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Please can someone explain Academy schools to me?

(10 Posts)
HotPinkLilies Sat 16-May-20 13:45:40

What is an academy? Why were they set up? How do they operate and what differentiates them from a regular school?

I wasn't in the country when they were being set up and now feel like I have a big gap in my knowledge.

thanks to all the brilliant teachers out there smile

OP’s posts: |
namechangedyetagain Sun 17-May-20 07:57:26

And from a staffing point of view, is it different working for an academy? Are there different expectations of you?

sakura06 Sun 17-May-20 08:06:02

Schools used to be run by Local Education Authorities (LEA) under local government. Academies were brought in initially to improve schools which were seen to be failing. Then, schools could choose to convert. Some did as it was viewed as a means to gain autonomy.

Academies are outside LEA control. They are funded directly by a part of the DfE. There was some hope that lots of businesses would get involved in running schools, but that didn't take off except in some cases. There are Multi Academy Trusts which run large numbers of schools e.g. Harris. Some schools are standalone academies.

Some people see them as controversial as assets belonging to the LEA, and by extension, to the state and UK citizens were transferred to academies e.g. school playing fields. Academies do not have to have the same pay and conditions as maintained (LEA) schools, although many do.

TheNumberfaker Sun 17-May-20 10:26:48

Academies do not need to comply with the National Curriculum and they can employ whoever they like as teachers.

FlamingoAndJohn Sun 17-May-20 12:21:30

Lots of academy chains are run by people with questionable morals. They let schools fall into disrepair while creaming off the money for themselves.
For example. schoolsweek.co.uk/bright-tribe-and-alat-could-face-1-8m-bill-for-improper-use-of-historic-grants/

Different chains set different expectations of both staff and pupils. Anyone can be a teacher and they don’t have to follow the national curriculum. They are seen by some and a privatisation of education.

pinkrocker Sun 17-May-20 12:39:25

Bright Tribe took on a school near me and totally ruined a school in Whitehaven in Cumbria. Took millions of £s to improve them and did nothing but push papers and give contracts to their subsidiary companies who did shoddy work. They're being chased to give the money back, unlikely that they will. They are a disgrace.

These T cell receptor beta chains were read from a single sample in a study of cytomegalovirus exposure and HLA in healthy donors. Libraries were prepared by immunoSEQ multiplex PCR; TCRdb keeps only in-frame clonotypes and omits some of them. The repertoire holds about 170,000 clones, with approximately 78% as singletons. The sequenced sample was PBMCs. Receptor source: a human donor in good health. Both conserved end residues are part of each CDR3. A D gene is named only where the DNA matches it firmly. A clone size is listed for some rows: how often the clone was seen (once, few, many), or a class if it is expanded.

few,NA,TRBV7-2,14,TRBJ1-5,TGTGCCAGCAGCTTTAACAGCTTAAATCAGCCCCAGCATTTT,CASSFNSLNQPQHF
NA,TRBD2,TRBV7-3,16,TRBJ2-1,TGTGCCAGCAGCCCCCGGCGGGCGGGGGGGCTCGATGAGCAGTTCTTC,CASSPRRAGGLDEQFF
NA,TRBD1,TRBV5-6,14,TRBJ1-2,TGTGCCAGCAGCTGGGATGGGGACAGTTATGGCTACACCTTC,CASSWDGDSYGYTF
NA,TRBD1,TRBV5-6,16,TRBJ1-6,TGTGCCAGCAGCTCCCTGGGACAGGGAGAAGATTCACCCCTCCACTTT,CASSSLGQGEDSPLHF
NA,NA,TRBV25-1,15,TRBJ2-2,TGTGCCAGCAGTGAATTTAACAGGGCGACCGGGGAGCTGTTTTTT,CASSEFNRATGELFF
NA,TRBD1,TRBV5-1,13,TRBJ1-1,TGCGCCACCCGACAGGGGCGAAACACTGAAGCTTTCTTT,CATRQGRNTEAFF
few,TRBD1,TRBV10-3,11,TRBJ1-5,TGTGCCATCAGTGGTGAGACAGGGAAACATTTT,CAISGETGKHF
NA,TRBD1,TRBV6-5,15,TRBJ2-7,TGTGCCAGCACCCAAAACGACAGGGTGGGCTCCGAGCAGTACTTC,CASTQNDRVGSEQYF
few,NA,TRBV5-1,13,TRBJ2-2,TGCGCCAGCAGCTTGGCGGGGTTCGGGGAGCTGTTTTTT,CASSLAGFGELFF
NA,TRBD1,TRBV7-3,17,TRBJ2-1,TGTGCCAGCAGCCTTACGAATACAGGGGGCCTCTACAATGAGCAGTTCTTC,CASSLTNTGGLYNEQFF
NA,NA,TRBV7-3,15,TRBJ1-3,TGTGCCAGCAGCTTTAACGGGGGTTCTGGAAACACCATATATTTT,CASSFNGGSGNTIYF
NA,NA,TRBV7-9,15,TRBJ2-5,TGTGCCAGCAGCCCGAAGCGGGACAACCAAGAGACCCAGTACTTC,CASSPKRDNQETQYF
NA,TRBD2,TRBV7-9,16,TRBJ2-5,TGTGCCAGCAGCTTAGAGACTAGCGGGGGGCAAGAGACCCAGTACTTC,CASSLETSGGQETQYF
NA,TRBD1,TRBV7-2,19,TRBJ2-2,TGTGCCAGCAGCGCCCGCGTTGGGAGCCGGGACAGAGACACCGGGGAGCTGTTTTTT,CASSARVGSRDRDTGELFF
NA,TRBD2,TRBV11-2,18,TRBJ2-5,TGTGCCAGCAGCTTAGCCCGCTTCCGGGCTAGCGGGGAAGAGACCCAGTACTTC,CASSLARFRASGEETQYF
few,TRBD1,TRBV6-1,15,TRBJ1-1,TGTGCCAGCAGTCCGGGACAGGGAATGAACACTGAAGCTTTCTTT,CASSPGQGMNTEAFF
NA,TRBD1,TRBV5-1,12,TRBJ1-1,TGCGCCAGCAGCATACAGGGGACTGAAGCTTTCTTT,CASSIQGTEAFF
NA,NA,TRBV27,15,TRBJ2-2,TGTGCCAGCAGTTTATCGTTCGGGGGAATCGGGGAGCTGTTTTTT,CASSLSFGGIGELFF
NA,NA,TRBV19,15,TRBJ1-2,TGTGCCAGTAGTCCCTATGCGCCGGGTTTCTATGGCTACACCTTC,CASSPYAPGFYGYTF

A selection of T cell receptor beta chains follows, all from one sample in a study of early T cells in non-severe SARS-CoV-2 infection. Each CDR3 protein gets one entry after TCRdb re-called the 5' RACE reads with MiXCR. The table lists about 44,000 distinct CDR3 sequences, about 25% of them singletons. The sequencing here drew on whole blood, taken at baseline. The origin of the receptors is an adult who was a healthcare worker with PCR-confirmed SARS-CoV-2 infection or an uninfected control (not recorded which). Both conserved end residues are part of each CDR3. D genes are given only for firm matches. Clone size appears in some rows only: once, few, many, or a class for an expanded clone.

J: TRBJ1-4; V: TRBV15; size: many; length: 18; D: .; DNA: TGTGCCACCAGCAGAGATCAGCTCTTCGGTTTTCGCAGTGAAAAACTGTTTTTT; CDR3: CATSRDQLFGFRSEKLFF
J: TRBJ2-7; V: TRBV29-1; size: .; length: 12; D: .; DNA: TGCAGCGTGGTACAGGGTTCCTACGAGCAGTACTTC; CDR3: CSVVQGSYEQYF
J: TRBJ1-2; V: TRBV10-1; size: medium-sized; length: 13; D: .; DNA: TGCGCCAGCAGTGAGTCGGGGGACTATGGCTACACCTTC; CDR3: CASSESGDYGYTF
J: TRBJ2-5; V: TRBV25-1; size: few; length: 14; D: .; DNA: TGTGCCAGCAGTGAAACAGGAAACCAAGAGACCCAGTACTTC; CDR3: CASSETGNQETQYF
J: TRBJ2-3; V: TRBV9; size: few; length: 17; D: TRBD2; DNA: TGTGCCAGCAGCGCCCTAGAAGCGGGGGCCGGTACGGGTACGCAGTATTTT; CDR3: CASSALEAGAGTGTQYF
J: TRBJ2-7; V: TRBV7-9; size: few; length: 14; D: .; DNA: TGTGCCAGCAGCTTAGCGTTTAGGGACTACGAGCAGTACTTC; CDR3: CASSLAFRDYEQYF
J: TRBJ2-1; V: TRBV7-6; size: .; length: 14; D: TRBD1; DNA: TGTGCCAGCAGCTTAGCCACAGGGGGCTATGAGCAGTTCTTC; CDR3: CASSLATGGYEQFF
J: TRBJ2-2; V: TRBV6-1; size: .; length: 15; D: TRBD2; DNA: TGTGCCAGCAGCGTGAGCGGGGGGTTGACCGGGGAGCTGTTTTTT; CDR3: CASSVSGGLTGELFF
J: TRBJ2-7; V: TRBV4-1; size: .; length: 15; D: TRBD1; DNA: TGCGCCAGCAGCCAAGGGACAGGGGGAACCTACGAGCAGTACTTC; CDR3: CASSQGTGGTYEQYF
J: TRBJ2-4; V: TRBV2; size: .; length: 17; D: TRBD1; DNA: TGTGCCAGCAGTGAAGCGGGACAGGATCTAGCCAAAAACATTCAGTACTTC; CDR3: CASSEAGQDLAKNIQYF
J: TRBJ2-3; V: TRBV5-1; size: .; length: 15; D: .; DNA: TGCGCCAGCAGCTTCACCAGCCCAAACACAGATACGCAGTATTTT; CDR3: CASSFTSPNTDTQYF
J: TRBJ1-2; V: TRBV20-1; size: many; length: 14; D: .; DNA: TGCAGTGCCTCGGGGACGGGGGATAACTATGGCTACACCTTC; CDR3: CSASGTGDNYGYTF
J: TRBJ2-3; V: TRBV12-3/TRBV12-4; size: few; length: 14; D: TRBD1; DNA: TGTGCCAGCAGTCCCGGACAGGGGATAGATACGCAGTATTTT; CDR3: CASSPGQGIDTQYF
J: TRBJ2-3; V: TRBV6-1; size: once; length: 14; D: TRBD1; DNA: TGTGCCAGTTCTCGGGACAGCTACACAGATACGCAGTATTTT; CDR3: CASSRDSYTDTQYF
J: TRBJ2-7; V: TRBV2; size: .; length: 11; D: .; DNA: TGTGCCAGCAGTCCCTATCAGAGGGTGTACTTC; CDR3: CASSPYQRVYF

StaffAssociationRepresentative Sun 17-May-20 14:54:15

Some academies leaders have been paying themselves high salaries which given school budgets is poor. Spend more on advertising and branding.

One particular academy chain near me has a rep for a high staff turnover. I worked for an academy that was within a MAT as a deputy head and at SLT meetings It was the survival of the fittest. So pleased I left.

AngelaScandal Sat 23-May-20 14:14:47

Some chains have collapsed entirely

FlowersAreBeautiful Sat 23-May-20 14:50:45

There was a very good documentary about a MAT last year can't remember what it was called. It didn't show academies in the best light. They don't have to follow the burgundy book so I've always been a bit wary. I believe the resources are much better though. Inadequate schools are usually turned into academies unless they can turn themselves around quickly

partystress Sat 23-May-20 16:59:10

Some are good and in run by people who are education for the right reasons. They've been self-organised among groups of schools and are led by people who know what they're doing and use the freedoms positively.

Some are vanity projects or gravy trains. Layer of corporate roles on 6 figure salaries that way exceed similar roles that used to be done in local authorities for larger numbers of schools. Their business model relies on high churn of teachers, because young teachers are cheaper and more compliant.

The big chains have massively disproportionate influence over government policy. They tend to comprise the best-funded, biggest schools and so the DfE puts out 'guidance' that is completely unworkable in smaller rural schools.

Despite the message of autonomy, the political agenda is the centralisation of power and the dismantling of local democracy.

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